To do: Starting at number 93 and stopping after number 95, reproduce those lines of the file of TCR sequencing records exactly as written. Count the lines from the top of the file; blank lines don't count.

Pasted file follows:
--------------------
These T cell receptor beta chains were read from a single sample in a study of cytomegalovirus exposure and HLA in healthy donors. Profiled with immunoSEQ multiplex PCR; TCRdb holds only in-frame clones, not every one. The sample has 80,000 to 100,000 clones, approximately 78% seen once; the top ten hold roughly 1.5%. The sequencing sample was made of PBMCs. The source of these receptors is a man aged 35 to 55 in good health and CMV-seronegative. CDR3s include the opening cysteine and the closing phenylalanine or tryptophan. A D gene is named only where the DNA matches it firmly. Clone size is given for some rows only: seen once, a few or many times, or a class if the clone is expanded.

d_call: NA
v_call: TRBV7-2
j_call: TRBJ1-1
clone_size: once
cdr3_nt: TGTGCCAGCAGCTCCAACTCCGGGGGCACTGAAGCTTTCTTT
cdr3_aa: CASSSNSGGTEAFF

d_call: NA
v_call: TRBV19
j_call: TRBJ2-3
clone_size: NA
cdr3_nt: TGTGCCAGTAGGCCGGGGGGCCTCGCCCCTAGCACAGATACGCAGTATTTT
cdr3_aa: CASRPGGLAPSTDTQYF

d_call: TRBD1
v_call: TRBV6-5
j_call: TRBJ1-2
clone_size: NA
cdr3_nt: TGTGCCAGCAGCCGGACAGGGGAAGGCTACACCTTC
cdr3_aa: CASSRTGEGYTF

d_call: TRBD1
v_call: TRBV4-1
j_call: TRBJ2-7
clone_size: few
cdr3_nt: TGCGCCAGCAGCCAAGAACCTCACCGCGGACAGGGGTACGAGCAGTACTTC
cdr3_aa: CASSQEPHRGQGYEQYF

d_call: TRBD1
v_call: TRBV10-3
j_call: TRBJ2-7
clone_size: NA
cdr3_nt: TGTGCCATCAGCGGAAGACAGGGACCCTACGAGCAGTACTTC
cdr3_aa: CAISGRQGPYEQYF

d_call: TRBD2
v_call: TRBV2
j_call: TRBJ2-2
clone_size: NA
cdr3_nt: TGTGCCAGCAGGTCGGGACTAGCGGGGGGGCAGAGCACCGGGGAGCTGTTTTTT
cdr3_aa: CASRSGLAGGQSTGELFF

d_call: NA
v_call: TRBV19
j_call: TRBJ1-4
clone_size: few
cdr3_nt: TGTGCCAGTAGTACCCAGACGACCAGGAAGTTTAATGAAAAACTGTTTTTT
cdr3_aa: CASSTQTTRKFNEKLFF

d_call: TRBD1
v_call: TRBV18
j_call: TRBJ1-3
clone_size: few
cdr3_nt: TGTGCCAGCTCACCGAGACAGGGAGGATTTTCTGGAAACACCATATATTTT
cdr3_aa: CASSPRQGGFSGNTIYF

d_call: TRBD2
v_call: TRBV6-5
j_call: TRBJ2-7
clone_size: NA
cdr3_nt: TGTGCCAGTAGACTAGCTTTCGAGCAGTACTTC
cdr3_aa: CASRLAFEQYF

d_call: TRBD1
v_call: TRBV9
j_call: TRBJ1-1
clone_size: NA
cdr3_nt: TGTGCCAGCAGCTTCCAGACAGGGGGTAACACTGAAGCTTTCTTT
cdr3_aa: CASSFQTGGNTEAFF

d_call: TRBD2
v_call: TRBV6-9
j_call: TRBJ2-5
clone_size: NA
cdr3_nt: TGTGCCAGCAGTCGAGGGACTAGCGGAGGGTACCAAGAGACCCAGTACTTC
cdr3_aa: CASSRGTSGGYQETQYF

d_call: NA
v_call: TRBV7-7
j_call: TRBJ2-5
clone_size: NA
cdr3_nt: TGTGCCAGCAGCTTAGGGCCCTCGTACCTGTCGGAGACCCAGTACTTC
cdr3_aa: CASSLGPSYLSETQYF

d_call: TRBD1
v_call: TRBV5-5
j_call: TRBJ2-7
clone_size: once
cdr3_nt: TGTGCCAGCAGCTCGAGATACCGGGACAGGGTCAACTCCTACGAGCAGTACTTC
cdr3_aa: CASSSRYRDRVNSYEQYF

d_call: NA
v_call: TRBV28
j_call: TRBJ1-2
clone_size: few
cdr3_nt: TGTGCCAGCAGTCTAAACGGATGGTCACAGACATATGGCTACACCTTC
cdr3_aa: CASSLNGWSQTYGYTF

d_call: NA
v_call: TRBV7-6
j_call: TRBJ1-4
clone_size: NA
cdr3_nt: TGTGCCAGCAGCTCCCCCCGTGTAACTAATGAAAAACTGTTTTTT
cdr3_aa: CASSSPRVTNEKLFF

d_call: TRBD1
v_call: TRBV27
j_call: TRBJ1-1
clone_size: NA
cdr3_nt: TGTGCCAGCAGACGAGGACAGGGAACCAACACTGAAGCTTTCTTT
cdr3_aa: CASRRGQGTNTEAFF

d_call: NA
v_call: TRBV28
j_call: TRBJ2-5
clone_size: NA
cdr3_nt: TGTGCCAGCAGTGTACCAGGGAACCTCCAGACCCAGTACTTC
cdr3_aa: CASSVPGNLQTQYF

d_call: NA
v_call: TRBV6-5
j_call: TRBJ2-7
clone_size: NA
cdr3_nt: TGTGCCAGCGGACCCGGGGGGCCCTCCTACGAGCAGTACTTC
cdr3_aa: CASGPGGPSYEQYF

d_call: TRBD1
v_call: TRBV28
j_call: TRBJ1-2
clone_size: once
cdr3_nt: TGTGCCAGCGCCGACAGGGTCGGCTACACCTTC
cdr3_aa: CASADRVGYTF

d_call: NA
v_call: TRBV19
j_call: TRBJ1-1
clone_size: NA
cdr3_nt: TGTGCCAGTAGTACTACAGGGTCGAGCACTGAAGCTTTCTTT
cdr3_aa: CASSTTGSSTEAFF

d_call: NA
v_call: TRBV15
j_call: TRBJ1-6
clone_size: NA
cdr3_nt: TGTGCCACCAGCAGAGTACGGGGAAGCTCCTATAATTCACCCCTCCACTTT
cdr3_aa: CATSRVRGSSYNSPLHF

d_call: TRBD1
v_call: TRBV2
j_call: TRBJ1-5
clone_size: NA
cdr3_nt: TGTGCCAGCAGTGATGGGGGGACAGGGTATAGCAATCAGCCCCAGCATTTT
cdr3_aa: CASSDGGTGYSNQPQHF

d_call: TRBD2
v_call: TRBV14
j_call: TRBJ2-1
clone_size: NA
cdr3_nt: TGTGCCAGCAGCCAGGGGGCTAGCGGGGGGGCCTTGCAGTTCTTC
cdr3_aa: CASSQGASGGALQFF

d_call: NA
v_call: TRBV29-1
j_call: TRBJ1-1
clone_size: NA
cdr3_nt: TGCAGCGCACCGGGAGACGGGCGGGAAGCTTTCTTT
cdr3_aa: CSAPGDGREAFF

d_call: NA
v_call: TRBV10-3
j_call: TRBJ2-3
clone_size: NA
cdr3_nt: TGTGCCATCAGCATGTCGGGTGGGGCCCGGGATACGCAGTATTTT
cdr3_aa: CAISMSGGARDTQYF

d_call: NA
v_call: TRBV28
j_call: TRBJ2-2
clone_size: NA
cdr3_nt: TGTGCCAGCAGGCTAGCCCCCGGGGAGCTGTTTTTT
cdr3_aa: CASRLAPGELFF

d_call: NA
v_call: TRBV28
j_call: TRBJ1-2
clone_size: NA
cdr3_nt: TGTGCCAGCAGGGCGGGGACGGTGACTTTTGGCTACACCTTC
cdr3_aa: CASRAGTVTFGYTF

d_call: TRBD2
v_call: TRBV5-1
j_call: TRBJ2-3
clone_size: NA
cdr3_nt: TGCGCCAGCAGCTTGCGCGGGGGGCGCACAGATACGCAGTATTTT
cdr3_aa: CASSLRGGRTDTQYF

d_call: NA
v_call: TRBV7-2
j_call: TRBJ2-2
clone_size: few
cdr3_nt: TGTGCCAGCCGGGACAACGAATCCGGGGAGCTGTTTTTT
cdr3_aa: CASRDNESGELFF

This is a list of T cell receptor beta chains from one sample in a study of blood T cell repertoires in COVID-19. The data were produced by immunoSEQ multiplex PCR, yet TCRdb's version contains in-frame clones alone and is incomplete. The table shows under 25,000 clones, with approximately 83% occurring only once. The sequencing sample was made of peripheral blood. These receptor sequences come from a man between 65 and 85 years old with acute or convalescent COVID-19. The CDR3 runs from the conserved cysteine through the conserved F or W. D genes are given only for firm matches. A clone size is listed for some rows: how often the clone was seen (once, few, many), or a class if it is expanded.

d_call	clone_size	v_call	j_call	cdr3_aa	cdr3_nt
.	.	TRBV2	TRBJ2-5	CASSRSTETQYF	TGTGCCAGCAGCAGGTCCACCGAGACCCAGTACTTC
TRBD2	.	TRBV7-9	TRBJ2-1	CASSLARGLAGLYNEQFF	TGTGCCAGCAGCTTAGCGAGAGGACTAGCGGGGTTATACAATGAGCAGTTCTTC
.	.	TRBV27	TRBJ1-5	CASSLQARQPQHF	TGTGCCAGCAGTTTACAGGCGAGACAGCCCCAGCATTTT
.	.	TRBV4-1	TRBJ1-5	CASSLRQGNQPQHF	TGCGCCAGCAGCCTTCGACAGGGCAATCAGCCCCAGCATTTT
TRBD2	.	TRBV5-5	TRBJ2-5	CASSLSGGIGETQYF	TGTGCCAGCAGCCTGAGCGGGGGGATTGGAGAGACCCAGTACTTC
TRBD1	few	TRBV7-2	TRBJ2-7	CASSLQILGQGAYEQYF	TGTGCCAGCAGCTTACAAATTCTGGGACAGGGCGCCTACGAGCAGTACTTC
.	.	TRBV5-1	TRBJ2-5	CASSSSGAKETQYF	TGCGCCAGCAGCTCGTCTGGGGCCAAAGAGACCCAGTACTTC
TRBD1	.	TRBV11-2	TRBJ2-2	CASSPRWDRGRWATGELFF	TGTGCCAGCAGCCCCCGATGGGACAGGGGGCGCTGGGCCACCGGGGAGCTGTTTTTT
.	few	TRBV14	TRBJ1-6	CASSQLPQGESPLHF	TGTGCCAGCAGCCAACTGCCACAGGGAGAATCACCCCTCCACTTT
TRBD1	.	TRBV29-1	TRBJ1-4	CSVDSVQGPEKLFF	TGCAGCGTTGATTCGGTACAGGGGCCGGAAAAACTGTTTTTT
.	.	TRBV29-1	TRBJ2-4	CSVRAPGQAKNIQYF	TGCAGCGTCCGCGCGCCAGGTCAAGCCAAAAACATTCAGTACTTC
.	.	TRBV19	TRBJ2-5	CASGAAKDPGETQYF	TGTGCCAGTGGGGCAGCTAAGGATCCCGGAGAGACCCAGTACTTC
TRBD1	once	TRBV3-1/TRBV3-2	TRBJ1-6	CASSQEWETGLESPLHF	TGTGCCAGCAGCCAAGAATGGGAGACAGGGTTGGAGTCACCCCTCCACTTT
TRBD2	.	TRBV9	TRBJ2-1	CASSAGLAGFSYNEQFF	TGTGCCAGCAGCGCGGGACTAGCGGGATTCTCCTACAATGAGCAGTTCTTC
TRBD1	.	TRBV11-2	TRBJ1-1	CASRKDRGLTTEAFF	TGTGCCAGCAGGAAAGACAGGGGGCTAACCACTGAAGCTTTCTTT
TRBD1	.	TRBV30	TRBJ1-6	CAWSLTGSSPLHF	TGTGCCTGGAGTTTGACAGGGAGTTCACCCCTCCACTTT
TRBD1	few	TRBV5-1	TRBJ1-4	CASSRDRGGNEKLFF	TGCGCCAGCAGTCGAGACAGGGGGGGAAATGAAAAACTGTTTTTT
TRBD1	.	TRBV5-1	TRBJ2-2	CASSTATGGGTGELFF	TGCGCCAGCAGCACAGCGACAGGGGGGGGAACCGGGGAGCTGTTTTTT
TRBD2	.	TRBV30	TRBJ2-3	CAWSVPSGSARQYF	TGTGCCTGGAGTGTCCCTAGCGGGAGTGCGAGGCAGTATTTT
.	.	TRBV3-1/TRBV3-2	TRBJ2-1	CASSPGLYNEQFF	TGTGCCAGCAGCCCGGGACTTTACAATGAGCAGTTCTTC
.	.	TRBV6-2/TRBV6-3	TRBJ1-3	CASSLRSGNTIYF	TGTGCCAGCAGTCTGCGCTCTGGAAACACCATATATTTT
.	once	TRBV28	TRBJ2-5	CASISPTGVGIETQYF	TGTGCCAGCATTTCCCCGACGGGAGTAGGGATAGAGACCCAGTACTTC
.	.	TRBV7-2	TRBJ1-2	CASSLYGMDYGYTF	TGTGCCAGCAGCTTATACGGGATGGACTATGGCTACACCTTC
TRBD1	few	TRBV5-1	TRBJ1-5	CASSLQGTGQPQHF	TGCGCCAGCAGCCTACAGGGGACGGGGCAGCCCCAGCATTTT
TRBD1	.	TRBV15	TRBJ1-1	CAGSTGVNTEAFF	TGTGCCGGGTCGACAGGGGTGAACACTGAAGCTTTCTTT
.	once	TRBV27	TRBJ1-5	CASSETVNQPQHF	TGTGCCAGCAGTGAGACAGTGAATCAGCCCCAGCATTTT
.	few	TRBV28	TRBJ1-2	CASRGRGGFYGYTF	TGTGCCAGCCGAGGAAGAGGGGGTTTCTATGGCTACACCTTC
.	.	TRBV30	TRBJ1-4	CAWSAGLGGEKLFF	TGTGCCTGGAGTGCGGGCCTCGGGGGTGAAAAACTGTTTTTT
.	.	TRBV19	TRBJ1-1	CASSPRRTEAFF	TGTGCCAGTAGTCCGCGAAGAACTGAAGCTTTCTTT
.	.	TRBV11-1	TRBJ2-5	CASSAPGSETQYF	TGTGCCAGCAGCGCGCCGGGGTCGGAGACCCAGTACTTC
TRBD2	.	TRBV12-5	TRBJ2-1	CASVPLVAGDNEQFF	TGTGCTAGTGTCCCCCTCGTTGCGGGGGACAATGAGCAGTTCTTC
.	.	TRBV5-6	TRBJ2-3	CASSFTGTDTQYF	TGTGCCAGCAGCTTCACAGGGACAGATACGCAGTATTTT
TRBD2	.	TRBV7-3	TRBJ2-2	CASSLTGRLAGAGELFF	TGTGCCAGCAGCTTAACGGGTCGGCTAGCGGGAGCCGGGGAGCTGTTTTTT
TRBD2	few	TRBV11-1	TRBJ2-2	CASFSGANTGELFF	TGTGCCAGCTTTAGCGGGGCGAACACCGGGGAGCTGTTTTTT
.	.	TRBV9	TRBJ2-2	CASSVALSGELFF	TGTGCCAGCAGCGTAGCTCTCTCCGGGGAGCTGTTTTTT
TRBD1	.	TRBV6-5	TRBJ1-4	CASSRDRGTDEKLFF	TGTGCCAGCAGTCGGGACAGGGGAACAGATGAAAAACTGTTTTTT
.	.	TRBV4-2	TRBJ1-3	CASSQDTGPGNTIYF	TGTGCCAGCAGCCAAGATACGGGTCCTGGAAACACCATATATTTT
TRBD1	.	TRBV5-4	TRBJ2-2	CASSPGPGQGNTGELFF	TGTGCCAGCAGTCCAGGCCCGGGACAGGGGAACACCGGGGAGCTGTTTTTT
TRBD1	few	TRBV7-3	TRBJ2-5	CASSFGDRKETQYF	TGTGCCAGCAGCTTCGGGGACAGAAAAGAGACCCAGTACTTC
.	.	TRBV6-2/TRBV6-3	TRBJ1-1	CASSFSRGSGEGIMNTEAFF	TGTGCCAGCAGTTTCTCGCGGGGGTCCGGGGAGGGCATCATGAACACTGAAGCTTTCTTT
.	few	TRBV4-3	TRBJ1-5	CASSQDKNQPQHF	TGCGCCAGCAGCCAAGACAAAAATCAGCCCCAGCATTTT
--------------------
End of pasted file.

v_call: TRBV27
j_call: TRBJ1-1
clone_size: NA